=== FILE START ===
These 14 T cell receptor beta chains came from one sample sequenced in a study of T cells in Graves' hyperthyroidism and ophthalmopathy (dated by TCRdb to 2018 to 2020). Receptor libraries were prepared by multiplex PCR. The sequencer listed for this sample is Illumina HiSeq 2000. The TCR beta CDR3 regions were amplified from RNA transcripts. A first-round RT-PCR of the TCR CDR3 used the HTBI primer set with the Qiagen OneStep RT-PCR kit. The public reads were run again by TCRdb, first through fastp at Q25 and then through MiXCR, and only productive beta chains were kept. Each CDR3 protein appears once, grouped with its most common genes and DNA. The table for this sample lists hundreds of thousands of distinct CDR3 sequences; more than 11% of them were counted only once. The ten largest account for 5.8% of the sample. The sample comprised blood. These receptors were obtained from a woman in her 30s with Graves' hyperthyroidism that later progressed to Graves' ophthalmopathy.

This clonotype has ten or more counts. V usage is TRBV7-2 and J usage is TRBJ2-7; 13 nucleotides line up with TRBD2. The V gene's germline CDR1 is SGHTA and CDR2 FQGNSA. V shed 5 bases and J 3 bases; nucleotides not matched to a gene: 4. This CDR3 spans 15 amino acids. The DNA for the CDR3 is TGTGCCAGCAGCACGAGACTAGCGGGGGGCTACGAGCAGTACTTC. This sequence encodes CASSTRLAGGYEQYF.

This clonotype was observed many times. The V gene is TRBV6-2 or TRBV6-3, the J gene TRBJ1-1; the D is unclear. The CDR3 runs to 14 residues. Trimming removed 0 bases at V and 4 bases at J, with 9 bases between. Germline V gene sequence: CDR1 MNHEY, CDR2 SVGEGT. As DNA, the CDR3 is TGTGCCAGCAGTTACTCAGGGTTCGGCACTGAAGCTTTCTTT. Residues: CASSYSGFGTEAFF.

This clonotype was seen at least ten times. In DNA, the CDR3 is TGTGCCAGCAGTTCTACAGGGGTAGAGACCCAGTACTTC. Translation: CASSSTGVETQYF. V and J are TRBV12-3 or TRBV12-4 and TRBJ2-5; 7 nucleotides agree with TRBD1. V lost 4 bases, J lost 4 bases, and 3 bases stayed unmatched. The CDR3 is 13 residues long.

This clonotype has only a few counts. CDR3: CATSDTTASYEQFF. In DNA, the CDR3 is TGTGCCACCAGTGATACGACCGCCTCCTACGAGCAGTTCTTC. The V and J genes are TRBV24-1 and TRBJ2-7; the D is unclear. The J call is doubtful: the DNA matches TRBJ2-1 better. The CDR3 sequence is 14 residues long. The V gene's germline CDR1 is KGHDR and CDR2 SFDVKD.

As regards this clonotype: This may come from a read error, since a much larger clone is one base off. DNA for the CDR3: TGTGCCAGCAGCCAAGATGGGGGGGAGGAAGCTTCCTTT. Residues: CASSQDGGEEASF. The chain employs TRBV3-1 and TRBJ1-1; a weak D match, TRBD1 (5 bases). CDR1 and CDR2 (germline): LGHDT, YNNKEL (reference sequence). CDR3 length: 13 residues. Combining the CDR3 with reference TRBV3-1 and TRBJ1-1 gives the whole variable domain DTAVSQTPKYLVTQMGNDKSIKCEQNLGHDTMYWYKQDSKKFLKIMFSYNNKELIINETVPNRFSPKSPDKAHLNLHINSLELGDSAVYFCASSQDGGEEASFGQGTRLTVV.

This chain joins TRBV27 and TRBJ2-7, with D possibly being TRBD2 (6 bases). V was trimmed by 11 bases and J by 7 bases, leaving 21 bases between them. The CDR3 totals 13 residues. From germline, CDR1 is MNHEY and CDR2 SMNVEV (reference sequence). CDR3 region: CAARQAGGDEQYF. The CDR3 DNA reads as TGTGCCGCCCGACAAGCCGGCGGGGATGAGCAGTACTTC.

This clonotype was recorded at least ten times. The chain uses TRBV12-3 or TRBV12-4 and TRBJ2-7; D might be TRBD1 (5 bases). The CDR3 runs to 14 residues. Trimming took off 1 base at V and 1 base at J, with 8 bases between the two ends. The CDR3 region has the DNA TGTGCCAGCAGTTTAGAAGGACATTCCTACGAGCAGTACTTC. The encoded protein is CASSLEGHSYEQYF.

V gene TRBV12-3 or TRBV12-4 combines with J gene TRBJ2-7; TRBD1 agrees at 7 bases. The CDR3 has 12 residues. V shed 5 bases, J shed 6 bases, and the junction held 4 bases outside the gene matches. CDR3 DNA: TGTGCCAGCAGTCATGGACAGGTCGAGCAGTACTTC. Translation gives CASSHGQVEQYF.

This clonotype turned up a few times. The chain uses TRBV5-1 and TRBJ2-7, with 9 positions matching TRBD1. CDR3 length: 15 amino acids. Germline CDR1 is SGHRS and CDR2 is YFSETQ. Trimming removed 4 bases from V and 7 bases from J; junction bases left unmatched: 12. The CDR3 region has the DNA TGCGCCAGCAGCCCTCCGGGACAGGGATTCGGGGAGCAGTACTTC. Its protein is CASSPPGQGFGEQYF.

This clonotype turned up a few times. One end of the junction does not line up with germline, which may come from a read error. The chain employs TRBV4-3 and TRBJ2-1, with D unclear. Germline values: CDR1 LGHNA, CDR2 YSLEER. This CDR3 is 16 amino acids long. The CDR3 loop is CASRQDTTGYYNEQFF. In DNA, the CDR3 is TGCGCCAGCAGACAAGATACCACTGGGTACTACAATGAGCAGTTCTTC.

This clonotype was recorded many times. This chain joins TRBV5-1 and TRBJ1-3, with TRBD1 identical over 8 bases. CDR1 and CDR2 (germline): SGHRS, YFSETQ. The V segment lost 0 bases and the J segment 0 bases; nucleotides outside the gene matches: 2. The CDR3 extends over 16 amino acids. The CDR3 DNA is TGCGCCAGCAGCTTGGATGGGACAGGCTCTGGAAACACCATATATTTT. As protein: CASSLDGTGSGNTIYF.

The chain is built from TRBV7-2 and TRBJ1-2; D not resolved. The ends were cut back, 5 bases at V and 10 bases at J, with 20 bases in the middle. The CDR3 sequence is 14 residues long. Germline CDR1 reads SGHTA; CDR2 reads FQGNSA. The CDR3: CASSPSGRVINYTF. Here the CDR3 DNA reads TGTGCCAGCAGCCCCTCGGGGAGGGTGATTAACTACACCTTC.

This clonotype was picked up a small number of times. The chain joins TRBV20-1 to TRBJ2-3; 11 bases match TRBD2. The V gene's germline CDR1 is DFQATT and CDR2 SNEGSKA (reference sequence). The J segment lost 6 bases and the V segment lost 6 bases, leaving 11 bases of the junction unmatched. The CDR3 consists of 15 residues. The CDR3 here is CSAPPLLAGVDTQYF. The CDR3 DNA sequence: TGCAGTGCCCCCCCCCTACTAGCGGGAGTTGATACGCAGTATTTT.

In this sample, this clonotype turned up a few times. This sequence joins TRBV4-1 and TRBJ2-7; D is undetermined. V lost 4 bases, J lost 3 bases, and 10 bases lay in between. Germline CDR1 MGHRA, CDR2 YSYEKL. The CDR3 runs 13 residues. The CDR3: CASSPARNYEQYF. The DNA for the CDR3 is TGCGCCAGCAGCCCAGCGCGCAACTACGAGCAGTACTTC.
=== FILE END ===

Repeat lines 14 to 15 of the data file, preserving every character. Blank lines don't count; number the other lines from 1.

This clonotype was picked up a small number of times. The chain joins TRBV20-1 to TRBJ2-3; 11 bases match TRBD2. The V gene's germline CDR1 is DFQATT and CDR2 SNEGSKA (reference sequence). The J segment lost 6 bases and the V segment lost 6 bases, leaving 11 bases of the junction unmatched. The CDR3 consists of 15 residues. The CDR3 here is CSAPPLLAGVDTQYF. The CDR3 DNA sequence: TGCAGTGCCCCCCCCCTACTAGCGGGAGTTGATACGCAGTATTTT.

In this sample, this clonotype turned up a few times. This sequence joins TRBV4-1 and TRBJ2-7; D is undetermined. V lost 4 bases, J lost 3 bases, and 10 bases lay in between. Germline CDR1 MGHRA, CDR2 YSYEKL. The CDR3 runs 13 residues. The CDR3: CASSPARNYEQYF. The DNA for the CDR3 is TGCGCCAGCAGCCCAGCGCGCAACTACGAGCAGTACTTC.